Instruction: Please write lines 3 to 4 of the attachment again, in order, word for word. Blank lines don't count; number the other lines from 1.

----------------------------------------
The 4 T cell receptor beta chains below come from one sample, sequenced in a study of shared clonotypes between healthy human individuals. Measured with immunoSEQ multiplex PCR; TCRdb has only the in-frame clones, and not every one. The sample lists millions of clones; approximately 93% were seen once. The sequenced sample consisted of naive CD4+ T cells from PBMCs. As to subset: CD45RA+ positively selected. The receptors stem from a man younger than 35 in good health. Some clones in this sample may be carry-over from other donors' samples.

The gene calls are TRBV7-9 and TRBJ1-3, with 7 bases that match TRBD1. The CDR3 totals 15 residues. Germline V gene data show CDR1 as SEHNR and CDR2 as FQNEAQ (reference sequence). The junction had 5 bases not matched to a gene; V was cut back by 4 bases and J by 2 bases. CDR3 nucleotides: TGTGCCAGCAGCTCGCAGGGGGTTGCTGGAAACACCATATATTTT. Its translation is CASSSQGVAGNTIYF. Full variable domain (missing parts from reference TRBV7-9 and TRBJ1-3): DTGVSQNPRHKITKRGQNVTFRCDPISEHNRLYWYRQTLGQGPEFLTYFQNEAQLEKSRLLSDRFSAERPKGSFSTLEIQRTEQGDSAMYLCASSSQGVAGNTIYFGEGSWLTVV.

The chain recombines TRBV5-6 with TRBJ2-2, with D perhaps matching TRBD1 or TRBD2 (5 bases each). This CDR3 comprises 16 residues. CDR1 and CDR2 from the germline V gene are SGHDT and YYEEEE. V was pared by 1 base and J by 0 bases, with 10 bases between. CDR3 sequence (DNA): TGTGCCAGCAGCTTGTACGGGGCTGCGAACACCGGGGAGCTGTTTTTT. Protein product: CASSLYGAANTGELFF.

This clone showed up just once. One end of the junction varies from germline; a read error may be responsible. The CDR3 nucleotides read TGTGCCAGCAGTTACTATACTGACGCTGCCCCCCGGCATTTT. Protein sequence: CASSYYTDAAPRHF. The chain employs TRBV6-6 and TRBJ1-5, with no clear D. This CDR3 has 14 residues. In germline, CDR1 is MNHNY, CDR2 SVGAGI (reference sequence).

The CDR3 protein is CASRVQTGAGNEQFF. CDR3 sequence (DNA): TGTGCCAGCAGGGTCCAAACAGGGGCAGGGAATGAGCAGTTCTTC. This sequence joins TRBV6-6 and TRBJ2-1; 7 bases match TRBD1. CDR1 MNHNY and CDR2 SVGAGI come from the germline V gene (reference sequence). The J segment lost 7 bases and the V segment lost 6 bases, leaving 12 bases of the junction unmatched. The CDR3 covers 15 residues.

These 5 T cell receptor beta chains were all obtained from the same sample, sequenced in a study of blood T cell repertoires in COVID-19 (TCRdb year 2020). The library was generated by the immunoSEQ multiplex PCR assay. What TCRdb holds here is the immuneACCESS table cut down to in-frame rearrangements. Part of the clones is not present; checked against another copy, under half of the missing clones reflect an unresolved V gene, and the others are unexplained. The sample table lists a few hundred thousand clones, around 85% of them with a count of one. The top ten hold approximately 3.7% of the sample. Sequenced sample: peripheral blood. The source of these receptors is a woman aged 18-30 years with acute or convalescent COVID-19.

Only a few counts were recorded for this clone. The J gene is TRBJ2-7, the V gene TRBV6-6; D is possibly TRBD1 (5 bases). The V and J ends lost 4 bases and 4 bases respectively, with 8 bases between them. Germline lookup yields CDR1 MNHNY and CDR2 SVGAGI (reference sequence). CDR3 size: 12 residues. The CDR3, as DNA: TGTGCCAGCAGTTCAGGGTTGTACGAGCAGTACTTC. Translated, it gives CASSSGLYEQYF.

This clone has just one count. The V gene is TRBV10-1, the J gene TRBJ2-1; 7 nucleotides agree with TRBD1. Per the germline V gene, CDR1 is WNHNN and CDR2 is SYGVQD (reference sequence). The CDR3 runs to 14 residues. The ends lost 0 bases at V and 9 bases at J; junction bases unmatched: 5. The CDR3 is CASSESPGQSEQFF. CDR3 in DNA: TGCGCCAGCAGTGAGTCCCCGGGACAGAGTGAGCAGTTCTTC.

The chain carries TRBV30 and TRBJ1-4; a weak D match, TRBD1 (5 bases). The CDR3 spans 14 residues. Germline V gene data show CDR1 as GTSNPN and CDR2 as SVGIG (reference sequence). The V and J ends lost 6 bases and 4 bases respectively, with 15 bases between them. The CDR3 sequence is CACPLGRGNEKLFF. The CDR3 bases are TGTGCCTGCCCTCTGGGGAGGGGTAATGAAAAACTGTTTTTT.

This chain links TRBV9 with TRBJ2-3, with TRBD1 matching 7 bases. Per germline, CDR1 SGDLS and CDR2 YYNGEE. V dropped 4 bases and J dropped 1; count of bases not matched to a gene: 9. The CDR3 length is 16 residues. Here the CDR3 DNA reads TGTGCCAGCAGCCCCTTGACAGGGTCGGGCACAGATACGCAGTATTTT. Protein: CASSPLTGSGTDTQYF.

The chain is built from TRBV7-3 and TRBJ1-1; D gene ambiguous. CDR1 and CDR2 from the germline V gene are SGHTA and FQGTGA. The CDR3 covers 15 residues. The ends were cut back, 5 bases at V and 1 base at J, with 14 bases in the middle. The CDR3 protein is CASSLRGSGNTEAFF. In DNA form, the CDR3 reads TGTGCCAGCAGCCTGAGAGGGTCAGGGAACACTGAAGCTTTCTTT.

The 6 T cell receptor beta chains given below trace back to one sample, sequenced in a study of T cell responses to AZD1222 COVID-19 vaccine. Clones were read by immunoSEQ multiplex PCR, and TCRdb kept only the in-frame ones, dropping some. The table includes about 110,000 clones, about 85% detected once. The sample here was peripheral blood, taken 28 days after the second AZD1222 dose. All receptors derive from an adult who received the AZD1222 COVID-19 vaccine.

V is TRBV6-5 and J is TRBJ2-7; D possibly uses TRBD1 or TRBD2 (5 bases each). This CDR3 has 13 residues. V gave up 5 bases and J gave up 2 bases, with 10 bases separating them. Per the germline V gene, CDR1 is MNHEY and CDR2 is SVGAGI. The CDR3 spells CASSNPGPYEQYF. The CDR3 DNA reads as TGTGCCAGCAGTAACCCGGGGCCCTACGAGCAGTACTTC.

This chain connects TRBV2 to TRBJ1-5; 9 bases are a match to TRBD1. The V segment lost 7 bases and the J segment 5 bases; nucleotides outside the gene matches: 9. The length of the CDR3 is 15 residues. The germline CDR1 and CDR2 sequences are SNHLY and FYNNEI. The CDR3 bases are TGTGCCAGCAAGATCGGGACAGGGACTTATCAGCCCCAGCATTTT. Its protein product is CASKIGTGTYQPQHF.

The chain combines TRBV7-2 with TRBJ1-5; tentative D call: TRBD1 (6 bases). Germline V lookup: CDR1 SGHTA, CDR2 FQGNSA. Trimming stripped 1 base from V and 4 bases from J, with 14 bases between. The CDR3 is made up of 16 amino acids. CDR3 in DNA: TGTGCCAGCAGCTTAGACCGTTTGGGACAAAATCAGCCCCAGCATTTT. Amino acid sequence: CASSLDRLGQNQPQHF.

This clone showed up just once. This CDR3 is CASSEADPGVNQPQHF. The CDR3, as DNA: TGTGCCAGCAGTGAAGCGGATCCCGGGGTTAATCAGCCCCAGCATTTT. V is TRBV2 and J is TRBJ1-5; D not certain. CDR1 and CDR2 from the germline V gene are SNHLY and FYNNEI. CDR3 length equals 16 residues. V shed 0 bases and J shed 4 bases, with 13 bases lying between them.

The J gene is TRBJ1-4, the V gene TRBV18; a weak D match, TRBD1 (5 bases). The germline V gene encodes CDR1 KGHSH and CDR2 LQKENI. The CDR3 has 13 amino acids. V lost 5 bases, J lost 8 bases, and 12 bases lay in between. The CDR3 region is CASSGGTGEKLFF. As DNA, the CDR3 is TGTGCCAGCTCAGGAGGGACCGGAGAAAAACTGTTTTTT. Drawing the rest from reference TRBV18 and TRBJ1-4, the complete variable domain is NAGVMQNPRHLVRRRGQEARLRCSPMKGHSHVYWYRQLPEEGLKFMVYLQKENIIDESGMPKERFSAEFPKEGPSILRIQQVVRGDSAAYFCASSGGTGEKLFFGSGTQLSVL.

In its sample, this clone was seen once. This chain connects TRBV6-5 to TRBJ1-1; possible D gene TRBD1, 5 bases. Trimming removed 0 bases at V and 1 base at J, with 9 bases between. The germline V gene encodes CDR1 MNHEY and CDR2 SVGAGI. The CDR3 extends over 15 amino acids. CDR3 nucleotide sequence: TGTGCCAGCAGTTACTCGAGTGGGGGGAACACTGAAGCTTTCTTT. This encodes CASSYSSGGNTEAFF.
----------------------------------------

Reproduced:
The chain recombines TRBV5-6 with TRBJ2-2, with D perhaps matching TRBD1 or TRBD2 (5 bases each). This CDR3 comprises 16 residues. CDR1 and CDR2 from the germline V gene are SGHDT and YYEEEE. V was pared by 1 base and J by 0 bases, with 10 bases between. CDR3 sequence (DNA): TGTGCCAGCAGCTTGTACGGGGCTGCGAACACCGGGGAGCTGTTTTTT. Protein product: CASSLYGAANTGELFF.

This clone showed up just once. One end of the junction varies from germline; a read error may be responsible. The CDR3 nucleotides read TGTGCCAGCAGTTACTATACTGACGCTGCCCCCCGGCATTTT. Protein sequence: CASSYYTDAAPRHF. The chain employs TRBV6-6 and TRBJ1-5, with no clear D. This CDR3 has 14 residues. In germline, CDR1 is MNHNY, CDR2 SVGAGI (reference sequence).